Putting all this in perspective, wouldn’t it be wonderful if we could travel the world without the cloud of guilt hanging over us, or shrouding ourselves in ignorance to avoid confrontation with our ethics, or asking ourselves the question ‘Why are we flying?’

Wouldn’t it be wonderful to travel in an aircraft like this?  

 Source:  AeroSpace Magazine (April 2015)

Source:  AeroSpace Magazine (April 2015)

 

 

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The Present of Travelling

Tourists gather in a small hotel lobby where wifi is available to connect with their lives. Even though one can physically be thousands of miles away from the strifes of modern life, one's mind, for better or for worse, does not stray more than a click away. Pondicherry, India

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P1130335

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Indian Railway System

The Indian railway system is awesome. It handles over 7 billion passengers in the world each year making it most probably the largest mass transportation system in the world*. These passengers as well as millions of tonnes of frieght travel over 64,000 km of tracks in one of 9,000 locomotives. Finally these lucky travellers have over 7,000 stations to choose from. The railway has over a million regular employees making it one of the worlds largest single employer too. Managing this system is mind boggling but the Indians haven't balked at this task. They have grasped it with both hands and created an online platform where one can book seats on any one of the 10,000 daily trains** through the seven different classes. But that's not all either, 50% of the reserved train tickets are held in an emergency quota and only released for sale one day before travel making the online rush for tickets a daily crush for any system. But it works and it works well. Could this be the world's largest operable online platform?*

Again, that's not all. If one changes their mind they can cancel beforehand and receive about 95% of the ticket cost back and even if one doesn't cancel and not travel one is eligible for some refund.

But no system is perfect and my train is delayed by 4 hours... :(

* Be great if someone can verify these. ** From wikipedia. Trust it at your own peril.

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The village of Chona (no electricity, no running water) PRESENTS: A special lecture on Aeronautics

The village of Chona, Zambia is not really a village at all but more of a focal point, a place of infrastructure where the wider community gathers. It has a health clinic, a school, a small market and a well meaning everyday the community for miles around descend to Chona before heading back to their small plots of land and huts in the evening. It is here at the local school, with so many pupils that the school starts at 7am to 5pm working in two shifts, where I offered to give a lecture on Aeronautics to the eldest math and physics class. The small classroom, packed with fifty Grade 9 pupils wait patiently as I am presented. As with the impeccable politeness of all Zambians they stand when I enter the class room, greeting me formally yet warmly. I forgot to ask them to sit and they continued standing until the head teacher intervened and gave the instruction.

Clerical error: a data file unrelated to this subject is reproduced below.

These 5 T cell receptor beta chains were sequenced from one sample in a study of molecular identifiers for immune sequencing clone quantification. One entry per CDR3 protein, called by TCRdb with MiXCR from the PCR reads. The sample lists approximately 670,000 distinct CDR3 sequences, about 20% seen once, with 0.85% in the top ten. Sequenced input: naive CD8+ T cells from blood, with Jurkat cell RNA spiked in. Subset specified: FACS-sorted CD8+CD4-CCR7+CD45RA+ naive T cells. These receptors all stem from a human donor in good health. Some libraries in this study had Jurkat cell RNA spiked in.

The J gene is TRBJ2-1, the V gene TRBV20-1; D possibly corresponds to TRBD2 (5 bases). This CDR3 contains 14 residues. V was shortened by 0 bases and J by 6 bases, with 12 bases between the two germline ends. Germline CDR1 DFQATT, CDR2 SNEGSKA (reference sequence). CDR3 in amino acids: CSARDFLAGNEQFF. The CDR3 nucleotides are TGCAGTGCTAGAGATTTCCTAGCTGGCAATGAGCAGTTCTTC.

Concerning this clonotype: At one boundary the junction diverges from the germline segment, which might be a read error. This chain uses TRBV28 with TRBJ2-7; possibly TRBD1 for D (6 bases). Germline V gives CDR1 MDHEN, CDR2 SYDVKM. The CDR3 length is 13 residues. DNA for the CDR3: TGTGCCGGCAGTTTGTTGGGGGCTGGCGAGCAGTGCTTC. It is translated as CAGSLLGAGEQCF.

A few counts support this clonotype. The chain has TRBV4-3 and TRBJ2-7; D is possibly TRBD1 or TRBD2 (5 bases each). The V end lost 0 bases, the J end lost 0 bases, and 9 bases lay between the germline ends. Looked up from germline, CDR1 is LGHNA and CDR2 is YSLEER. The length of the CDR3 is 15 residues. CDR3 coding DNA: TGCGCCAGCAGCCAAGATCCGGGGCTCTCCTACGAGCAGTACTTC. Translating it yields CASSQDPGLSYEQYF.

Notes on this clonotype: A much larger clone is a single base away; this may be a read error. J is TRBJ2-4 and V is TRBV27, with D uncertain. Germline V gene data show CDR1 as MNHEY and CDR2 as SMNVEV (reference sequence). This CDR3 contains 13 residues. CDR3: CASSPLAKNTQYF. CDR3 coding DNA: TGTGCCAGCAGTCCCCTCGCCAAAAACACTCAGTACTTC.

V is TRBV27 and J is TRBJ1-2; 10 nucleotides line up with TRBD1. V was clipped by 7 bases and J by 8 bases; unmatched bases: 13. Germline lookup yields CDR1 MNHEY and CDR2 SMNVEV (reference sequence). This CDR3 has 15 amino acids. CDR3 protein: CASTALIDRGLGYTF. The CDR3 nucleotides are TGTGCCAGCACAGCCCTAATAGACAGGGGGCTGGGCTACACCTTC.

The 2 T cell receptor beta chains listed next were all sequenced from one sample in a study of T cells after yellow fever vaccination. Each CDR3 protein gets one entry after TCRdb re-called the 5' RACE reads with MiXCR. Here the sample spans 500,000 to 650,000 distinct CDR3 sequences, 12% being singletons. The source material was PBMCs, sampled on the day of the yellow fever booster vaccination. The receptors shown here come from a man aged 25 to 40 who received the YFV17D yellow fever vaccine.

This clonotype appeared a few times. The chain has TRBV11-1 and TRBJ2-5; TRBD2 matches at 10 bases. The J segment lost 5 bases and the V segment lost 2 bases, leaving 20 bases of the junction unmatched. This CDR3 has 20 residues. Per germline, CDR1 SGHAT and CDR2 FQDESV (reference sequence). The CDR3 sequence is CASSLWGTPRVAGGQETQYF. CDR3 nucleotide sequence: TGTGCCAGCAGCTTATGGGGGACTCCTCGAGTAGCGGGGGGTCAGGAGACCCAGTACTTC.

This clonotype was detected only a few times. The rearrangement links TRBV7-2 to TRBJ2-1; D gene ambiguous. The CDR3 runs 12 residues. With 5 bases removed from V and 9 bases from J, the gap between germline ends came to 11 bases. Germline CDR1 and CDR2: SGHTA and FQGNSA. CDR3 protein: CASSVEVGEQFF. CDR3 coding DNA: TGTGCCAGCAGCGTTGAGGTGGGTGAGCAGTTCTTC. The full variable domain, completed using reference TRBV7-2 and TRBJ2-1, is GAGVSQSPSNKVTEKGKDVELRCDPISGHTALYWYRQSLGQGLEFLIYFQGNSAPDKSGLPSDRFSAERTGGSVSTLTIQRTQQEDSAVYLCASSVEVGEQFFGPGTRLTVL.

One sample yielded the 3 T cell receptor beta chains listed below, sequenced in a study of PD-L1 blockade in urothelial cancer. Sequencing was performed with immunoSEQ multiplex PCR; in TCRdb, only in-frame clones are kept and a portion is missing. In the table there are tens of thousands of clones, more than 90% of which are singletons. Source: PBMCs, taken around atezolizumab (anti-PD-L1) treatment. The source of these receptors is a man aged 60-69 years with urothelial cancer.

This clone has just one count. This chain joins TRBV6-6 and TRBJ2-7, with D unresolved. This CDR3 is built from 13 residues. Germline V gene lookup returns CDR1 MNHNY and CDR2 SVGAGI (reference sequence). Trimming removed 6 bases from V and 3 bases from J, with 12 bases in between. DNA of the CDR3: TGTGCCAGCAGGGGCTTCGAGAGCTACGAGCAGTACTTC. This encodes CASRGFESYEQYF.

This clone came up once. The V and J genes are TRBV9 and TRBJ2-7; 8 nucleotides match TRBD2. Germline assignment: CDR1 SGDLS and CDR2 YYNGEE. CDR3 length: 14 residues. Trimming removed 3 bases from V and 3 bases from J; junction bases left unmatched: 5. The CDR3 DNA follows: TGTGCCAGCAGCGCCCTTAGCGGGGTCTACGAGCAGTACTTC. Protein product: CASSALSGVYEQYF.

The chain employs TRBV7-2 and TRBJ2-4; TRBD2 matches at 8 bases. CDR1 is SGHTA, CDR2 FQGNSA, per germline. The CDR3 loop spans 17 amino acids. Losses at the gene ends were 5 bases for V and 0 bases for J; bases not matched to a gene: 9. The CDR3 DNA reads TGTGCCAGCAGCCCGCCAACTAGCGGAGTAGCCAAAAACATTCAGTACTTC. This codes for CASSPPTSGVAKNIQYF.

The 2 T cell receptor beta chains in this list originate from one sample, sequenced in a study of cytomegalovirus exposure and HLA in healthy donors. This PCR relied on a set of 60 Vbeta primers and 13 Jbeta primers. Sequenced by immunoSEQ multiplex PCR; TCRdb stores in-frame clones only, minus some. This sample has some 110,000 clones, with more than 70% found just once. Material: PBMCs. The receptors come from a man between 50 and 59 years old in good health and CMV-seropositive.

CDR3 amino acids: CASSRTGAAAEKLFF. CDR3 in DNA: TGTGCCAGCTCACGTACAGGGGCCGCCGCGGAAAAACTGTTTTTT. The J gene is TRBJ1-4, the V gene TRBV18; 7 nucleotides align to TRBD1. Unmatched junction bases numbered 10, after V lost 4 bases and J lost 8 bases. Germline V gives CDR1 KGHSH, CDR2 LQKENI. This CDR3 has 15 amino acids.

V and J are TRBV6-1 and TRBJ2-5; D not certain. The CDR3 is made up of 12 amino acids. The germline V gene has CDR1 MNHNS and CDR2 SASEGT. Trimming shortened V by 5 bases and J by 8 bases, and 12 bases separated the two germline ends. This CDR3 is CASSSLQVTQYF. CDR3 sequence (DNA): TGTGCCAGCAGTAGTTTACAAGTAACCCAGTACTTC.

As with schools in the UK, all the pupils wore a school uniform, shirt and tie for boys and skirt, blouse and jumper (?) for the girls. At this age in school, their shirts were not torn or over used and almost all had a note book to write in.

I started at the beginning. The most that any of these children had ever gotten to an aircraft is seeing the large airliners silently cruising through the blue skies kilometers above them. Had they ever asked themselves about how it could fly? Or even how big these aircraft were? From their astonishment I would say no. Their initial shyness, coupled with ignorance soon gave way to intrigue and fascination. Aircraft, aeroplanes, helicopters are understandable to small villagers like themselves who may have never even been in a car before.

They started answering the questions I posed them. One boy, even answered correctly as to why the aircraft needed a tail using his knowledge of the large African birds around them. Another correctly answered to what would happen if the aircraft started to go too slowly. Their questions too became more sophisticated, 'Sir, how do you get oxygen into the aircraft?', 'Why can't you open the windows?'

The greatest part of the lesson was taken up by practical maths. They were to work out in relation to other modes of transport how fast an aircraft travels at. Speed is not something they are accustomed to. The question 'How fast can you travel by bike?' Was met with shrugs until they could think about how far their house was and how long it took to get to school. 30 minutes to travel 7km equals 14km/h. The car, which most had never travelled on, was worked out to be at 120km/h. But how do you work out the speed of an airliner?

I gave them a few clues: 1) Airliners cruise at roughly Mach 0.9, 2) Speed of sound is roughly 300m/s. A few brave children, came to the black board to work it out. Having no calculators all calculation must be done long hand or mentally. When they worked out the speed at 972km/h they were astonished! Shouts of surprise and murmurs of disbelief filled the classroom and exploded to a raucous when they found out that fighter jets can travel at 2-3 times that speed.

Hands were shooting up now and the questions flowed one after another non-stop. But time was now over and I left them in a state of wonder.

As Mr. Moses, the senior teacher, said as we left, "Thank you. It is inspiring to the young village children to realise where they can emerge with studying and the usefulness of it."